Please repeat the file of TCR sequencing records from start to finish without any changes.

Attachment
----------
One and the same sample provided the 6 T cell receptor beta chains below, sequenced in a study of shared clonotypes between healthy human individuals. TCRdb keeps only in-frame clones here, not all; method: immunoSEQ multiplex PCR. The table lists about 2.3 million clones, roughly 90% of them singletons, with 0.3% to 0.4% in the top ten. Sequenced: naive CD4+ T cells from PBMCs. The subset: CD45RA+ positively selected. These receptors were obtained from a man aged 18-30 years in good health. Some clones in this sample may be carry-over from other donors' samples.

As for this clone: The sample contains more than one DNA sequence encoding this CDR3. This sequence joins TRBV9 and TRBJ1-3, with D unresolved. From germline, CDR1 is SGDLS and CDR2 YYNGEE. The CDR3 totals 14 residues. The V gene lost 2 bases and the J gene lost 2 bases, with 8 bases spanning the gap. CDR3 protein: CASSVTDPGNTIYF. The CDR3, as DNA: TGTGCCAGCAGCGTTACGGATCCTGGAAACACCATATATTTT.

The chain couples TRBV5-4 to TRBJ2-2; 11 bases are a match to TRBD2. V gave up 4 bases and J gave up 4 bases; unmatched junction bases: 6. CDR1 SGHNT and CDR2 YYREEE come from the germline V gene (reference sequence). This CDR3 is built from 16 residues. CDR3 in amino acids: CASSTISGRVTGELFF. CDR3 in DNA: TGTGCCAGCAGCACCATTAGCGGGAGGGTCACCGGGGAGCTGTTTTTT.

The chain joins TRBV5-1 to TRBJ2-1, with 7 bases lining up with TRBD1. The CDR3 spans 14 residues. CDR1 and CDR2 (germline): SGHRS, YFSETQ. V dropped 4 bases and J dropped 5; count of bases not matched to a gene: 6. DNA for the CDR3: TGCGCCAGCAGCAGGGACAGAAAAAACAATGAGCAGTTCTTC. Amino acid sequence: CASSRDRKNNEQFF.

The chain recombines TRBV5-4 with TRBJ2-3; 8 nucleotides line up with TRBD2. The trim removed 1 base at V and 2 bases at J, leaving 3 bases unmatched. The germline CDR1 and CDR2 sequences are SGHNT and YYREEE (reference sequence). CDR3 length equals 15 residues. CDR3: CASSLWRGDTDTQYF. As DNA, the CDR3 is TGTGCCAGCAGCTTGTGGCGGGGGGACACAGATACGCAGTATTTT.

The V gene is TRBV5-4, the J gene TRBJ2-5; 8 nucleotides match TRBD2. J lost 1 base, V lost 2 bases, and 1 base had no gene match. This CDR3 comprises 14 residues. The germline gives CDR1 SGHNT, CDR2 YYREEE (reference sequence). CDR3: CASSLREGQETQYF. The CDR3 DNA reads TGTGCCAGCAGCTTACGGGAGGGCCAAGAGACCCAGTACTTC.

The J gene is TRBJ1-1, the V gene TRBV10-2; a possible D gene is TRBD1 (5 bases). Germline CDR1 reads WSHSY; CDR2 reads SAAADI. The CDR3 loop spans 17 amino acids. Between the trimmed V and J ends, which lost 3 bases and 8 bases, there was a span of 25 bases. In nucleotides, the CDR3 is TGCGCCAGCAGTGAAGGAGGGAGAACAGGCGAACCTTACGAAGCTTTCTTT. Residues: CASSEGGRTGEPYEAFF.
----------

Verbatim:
One and the same sample provided the 6 T cell receptor beta chains below, sequenced in a study of shared clonotypes between healthy human individuals. TCRdb keeps only in-frame clones here, not all; method: immunoSEQ multiplex PCR. The table lists about 2.3 million clones, roughly 90% of them singletons, with 0.3% to 0.4% in the top ten. Sequenced: naive CD4+ T cells from PBMCs. The subset: CD45RA+ positively selected. These receptors were obtained from a man aged 18-30 years in good health. Some clones in this sample may be carry-over from other donors' samples.

As for this clone: The sample contains more than one DNA sequence encoding this CDR3. This sequence joins TRBV9 and TRBJ1-3, with D unresolved. From germline, CDR1 is SGDLS and CDR2 YYNGEE. The CDR3 totals 14 residues. The V gene lost 2 bases and the J gene lost 2 bases, with 8 bases spanning the gap. CDR3 protein: CASSVTDPGNTIYF. The CDR3, as DNA: TGTGCCAGCAGCGTTACGGATCCTGGAAACACCATATATTTT.

The chain couples TRBV5-4 to TRBJ2-2; 11 bases are a match to TRBD2. V gave up 4 bases and J gave up 4 bases; unmatched junction bases: 6. CDR1 SGHNT and CDR2 YYREEE come from the germline V gene (reference sequence). This CDR3 is built from 16 residues. CDR3 in amino acids: CASSTISGRVTGELFF. CDR3 in DNA: TGTGCCAGCAGCACCATTAGCGGGAGGGTCACCGGGGAGCTGTTTTTT.

The chain joins TRBV5-1 to TRBJ2-1, with 7 bases lining up with TRBD1. The CDR3 spans 14 residues. CDR1 and CDR2 (germline): SGHRS, YFSETQ. V dropped 4 bases and J dropped 5; count of bases not matched to a gene: 6. DNA for the CDR3: TGCGCCAGCAGCAGGGACAGAAAAAACAATGAGCAGTTCTTC. Amino acid sequence: CASSRDRKNNEQFF.

The chain recombines TRBV5-4 with TRBJ2-3; 8 nucleotides line up with TRBD2. The trim removed 1 base at V and 2 bases at J, leaving 3 bases unmatched. The germline CDR1 and CDR2 sequences are SGHNT and YYREEE (reference sequence). CDR3 length equals 15 residues. CDR3: CASSLWRGDTDTQYF. As DNA, the CDR3 is TGTGCCAGCAGCTTGTGGCGGGGGGACACAGATACGCAGTATTTT.

The V gene is TRBV5-4, the J gene TRBJ2-5; 8 nucleotides match TRBD2. J lost 1 base, V lost 2 bases, and 1 base had no gene match. This CDR3 comprises 14 residues. The germline gives CDR1 SGHNT, CDR2 YYREEE (reference sequence). CDR3: CASSLREGQETQYF. The CDR3 DNA reads TGTGCCAGCAGCTTACGGGAGGGCCAAGAGACCCAGTACTTC.

The J gene is TRBJ1-1, the V gene TRBV10-2; a possible D gene is TRBD1 (5 bases). Germline CDR1 reads WSHSY; CDR2 reads SAAADI. The CDR3 loop spans 17 amino acids. Between the trimmed V and J ends, which lost 3 bases and 8 bases, there was a span of 25 bases. In nucleotides, the CDR3 is TGCGCCAGCAGTGAAGGAGGGAGAACAGGCGAACCTTACGAAGCTTTCTTT. Residues: CASSEGGRTGEPYEAFF.